A story about the women in an Indigenous family navigating addiction and inter-generational trauma. Using movement, poetry and prose, creator/performer Yolanda Bonnell weaves the stories of these women who are grappling with a painful past, and who are making tough choices to survive. When The Girl’s addictions manifest as MANIDOONS (Ojibwe word for bug, insect or worm), this creature burrows beneath her skin, pushing her beyond the brink to give into desire. This work is honest, unflinching and raw – it will take your breath away.
“A long while since a work inspired such hope, love and nourishment.” –Tara Beagan, Article 11
About the artists:
Yolanda Bonnell is a performer and playwright of Ojibwe and South Asian descent, from Fort William First Nation Indian Reserve in Thunder Bay, ON. Now based in Toronto, Yolanda graduated from Humber College’s theatre performance program and was named one of NOW Magazine’s artists to watch in Summerworks in 2016.Yolanda developed Scanner, her first full length play, in Factory Theatre’s Foundry program and is currently part of their Deep Development Unit. Performance credits include: Ipruq/Atugauq in The Breathing Hole (Stratford Festival),Fanny/Roberta in Treasure Island (Stratford Festival), Theresa inThe Crackwalker (Factory Theatre), and Roe in Two Indians(Summerworks 2016).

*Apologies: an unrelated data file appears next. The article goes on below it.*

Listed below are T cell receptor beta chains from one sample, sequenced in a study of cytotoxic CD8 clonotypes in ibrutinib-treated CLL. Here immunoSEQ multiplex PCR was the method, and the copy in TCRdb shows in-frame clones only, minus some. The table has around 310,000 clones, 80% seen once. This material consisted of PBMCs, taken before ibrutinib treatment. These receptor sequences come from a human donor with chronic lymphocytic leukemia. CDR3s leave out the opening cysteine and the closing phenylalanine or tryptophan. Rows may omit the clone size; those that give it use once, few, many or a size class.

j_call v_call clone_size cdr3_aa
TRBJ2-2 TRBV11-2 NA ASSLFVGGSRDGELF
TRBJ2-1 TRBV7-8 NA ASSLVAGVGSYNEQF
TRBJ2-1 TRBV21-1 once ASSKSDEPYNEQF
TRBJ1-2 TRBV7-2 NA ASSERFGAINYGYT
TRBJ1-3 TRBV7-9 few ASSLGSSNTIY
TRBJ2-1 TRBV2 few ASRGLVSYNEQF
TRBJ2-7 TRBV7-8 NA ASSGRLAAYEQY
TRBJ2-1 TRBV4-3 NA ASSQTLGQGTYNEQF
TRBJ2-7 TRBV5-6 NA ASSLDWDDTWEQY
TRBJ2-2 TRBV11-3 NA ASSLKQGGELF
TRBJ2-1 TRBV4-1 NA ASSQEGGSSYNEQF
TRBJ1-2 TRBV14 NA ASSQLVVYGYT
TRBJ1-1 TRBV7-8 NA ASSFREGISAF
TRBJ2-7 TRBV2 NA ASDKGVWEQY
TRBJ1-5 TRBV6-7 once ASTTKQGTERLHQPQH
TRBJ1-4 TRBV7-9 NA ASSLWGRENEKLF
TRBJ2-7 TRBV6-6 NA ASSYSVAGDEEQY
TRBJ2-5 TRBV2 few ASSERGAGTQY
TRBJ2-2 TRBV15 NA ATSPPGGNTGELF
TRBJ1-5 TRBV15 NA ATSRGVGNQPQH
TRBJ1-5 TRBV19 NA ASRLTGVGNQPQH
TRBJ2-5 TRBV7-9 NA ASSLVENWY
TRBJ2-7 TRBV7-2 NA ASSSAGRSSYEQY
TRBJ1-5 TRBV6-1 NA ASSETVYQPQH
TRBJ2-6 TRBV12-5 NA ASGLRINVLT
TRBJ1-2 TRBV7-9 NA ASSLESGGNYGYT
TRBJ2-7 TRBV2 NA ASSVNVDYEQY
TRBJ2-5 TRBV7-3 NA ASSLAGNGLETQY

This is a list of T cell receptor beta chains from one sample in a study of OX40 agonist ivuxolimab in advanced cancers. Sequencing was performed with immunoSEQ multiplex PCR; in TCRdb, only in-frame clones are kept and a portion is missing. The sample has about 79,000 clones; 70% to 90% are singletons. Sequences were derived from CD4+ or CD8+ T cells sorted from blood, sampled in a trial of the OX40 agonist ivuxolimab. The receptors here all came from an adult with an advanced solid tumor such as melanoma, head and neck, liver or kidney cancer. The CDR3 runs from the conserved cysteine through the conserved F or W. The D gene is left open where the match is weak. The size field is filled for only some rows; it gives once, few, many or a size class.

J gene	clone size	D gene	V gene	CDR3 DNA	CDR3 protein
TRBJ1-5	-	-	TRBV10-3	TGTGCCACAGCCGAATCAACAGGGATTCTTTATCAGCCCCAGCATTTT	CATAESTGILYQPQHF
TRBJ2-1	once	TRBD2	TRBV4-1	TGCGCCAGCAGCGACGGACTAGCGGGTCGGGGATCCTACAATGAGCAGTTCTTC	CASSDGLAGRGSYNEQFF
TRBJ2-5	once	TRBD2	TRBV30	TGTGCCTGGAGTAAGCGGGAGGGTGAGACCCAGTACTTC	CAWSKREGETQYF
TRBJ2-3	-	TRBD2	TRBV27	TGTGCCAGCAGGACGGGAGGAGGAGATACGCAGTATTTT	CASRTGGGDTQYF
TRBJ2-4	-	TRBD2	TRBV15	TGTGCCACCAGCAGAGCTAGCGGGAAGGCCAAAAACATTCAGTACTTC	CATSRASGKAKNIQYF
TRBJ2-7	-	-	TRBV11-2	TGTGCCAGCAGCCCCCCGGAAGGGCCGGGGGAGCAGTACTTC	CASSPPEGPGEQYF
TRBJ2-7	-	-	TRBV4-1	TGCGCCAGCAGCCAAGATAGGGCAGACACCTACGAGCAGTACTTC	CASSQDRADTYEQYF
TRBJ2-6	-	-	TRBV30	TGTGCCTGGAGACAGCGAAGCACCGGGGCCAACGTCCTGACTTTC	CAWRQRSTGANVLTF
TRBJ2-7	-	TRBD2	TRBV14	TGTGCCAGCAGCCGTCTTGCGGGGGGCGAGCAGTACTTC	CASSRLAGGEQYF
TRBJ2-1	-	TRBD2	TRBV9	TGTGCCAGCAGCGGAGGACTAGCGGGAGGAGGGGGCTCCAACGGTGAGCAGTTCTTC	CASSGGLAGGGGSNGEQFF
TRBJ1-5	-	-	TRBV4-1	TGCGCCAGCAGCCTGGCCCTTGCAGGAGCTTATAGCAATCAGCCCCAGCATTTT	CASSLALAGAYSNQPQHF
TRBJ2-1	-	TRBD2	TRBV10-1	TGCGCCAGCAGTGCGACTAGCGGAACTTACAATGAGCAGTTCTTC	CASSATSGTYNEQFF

Cole Alvis is a Métis artist with Chippewa-Irish/English heritage from the Turtle Mountains in Manitobah. An acclaimed actor, theatre creator and artistic leader, they are an Artistic Producer of the Dora-nominated queer theatre company lemonTree creations, former Executive Director of the Indigenous Performing Arts Alliance (2013 – 2017) and finalist for the 2016 Toronto Arts Foundation Emerging Artist Award. Recently, Cole was invited to the inaugural Indigenous Directors Lab at the Stratford Festival of Canada and directed the critically acclaimed Row by T. Berto at the Summerworks Festival (NNNN’s, Outstanding Direction NOW Magazine).
Ashley Bomberry is Mohawk from the Six Nations Territory of the Grand River. She is a writer, producer and director for film and theatre. Her most recent film, Hoop Dance, world premiered at the Female Eye Film Festival and she continues to write and create projects within an Indigenous storytelling framework. Ashley works as a stage manager for local and international theatre presentations. She is a producer and curator for multicultural and diverse showcases of talent. She creates discussion and aims to builds bridges between marginalized and non-marginalized groups with her work. Ashley focuses on her Indigenous roots and endeavors to impart strength, hope, and healing in Indigenous communities around the world through the arts.
Directed by Cole Alvis
Stage managed by Ashley Bomberry
bug has been generously supported by Native Women in the Arts, Native Earth Performing Arts, Luminato, National Arts Centre Collaborations, Toronto Arts Council, Ontario Arts Council, Canada Council for the Arts.
Metro Studio Theatre
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Phone: (250) 383-2663